Using your skills, following your passion, and earning a paycheck in a career you love are all part of growing up and learning to “adult.” What’s the right career for you? Picking a specific college major is one way to begin to explore your interests, cultivate passions, and find direction on your way to doing what you love in your working life after college.
Nearly 70% of 2018 high school graduates enrolled in college, according to the U.S. Bureau of Labor Statistics (BLS).
And while higher education can come with significant costs, the reward is a greater chance of getting and keeping a job in the long term, according to the U.S. Department of Education. In fact, 2019 data shows that the U.S. employment rate is highest — 86% — for young adults who hold a bachelor’s degree or higher.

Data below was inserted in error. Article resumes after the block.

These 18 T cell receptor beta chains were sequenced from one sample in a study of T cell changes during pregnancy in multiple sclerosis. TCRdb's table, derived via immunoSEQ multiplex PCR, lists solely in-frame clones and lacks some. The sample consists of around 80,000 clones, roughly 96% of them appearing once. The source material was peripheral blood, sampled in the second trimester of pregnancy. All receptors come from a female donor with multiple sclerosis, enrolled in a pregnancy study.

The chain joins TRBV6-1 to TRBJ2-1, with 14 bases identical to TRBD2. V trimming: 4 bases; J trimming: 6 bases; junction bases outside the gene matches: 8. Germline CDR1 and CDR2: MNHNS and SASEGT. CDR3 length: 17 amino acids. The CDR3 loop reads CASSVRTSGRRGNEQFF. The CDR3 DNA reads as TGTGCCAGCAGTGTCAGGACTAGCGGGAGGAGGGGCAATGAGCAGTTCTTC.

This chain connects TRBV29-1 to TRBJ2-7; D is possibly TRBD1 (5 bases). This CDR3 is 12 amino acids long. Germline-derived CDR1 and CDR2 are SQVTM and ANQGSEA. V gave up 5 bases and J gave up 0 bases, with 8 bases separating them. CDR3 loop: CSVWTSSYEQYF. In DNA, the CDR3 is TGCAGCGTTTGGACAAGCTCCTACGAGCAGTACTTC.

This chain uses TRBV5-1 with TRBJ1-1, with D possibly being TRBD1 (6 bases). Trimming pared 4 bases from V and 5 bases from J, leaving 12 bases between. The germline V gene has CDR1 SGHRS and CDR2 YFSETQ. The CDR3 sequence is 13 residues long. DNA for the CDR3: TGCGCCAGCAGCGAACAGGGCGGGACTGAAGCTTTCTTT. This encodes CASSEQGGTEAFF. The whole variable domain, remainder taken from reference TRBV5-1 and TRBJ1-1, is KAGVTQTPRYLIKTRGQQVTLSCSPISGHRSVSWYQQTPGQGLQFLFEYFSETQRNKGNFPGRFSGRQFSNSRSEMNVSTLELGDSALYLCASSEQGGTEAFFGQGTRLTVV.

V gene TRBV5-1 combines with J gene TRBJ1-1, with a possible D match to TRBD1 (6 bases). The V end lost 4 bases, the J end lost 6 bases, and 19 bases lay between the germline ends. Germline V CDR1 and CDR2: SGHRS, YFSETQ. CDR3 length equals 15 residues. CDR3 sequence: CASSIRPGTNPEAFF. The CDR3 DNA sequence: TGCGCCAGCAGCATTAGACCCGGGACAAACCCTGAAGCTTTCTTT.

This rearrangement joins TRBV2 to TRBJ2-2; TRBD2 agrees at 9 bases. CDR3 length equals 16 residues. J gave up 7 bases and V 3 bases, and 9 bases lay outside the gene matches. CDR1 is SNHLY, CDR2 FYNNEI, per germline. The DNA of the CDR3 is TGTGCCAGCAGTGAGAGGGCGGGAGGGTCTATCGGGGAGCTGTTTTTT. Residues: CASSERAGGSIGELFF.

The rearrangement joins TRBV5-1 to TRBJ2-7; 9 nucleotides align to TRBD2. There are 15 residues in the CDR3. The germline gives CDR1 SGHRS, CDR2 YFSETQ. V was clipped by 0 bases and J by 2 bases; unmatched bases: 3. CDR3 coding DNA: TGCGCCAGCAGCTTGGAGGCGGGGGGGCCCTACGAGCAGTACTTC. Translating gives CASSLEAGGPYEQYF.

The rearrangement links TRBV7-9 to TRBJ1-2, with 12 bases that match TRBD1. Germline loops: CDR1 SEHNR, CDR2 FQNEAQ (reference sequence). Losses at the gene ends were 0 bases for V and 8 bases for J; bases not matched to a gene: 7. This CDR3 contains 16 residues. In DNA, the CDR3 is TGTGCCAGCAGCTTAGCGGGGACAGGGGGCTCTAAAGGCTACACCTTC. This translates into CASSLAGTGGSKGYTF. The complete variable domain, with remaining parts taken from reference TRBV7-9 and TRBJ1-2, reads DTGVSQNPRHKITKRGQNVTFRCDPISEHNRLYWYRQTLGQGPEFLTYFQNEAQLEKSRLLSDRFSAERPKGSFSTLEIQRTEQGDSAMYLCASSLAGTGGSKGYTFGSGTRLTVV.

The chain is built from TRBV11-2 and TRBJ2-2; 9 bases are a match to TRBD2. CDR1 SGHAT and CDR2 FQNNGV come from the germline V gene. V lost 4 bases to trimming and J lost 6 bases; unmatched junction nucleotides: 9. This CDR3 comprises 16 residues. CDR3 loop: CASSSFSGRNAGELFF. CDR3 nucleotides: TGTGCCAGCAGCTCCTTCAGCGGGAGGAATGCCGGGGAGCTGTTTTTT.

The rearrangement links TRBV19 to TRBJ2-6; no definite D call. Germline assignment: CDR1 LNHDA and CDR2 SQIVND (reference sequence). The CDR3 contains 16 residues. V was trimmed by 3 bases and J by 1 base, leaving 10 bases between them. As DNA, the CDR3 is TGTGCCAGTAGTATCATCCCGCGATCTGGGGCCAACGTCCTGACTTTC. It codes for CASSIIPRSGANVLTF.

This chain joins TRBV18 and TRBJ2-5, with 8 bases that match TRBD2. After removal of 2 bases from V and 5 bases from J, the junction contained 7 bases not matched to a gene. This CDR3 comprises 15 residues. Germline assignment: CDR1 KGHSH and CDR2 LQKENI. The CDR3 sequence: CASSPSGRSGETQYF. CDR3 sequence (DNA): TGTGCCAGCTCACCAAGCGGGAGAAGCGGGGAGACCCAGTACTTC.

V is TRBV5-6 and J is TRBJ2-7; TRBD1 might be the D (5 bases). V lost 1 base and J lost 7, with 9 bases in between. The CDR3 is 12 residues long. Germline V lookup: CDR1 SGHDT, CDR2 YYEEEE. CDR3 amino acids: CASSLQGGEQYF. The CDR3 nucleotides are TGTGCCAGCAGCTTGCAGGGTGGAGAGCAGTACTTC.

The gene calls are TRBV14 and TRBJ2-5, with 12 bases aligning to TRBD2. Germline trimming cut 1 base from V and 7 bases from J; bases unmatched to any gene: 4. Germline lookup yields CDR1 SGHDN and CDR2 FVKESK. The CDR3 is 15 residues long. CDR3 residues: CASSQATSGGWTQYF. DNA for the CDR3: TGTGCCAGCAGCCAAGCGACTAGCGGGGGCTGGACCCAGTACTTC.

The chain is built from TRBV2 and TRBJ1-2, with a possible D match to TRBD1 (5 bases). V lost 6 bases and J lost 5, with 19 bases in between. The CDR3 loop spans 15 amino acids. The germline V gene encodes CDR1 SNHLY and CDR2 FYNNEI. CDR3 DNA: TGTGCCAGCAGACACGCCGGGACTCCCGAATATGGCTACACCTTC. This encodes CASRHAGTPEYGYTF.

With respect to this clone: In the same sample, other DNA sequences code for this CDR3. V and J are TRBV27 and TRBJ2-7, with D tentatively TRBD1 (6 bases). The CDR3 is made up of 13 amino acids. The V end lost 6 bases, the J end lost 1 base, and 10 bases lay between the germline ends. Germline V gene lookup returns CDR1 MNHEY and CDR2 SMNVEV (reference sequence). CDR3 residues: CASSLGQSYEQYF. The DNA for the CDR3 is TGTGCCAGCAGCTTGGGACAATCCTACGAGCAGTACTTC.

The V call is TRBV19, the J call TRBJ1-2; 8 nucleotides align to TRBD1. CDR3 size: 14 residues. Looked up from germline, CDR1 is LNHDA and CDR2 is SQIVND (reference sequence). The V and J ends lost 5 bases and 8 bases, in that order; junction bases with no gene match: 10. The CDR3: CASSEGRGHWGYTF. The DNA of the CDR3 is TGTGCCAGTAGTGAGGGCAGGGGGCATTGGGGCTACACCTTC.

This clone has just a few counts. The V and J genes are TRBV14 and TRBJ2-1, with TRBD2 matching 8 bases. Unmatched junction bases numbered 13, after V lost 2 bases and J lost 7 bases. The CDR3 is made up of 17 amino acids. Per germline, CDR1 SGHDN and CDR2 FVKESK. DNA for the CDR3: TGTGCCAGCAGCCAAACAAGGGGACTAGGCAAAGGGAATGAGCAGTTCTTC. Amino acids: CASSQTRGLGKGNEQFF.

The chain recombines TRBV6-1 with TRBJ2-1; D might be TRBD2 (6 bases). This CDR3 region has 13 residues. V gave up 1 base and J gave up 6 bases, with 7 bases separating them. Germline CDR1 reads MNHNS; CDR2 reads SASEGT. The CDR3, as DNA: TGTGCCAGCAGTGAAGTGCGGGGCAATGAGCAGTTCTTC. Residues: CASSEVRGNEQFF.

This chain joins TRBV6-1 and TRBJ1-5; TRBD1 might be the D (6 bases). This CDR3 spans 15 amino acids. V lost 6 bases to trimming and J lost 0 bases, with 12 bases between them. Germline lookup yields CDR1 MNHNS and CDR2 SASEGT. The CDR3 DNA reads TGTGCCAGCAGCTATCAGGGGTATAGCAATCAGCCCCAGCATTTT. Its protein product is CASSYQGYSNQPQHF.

What’s more, the BLS reports that a worker with a bachelor’s degree of any kind earns a median weekly income of about $1,173; the median weekly income for Americans with a high school diploma alone is $712.
With that kind of incentive, you may feel a little more energy as you head to those 8 a.m. classes and pull all-nighters during finals week.
As you’re mapping your future and choosing a field of study, you’re probably more than mildly curious about the differences in salaries by major. So, check out the average U.S. starting salaries for nearly three dozen academic majors, released by the National Association of Colleges and Employers in its Winter 2019 Salary Survey.
Remember: Many factors affect what you’ll ultimately earn, including your region of the country, which company hires you, and overall conditions in the economy.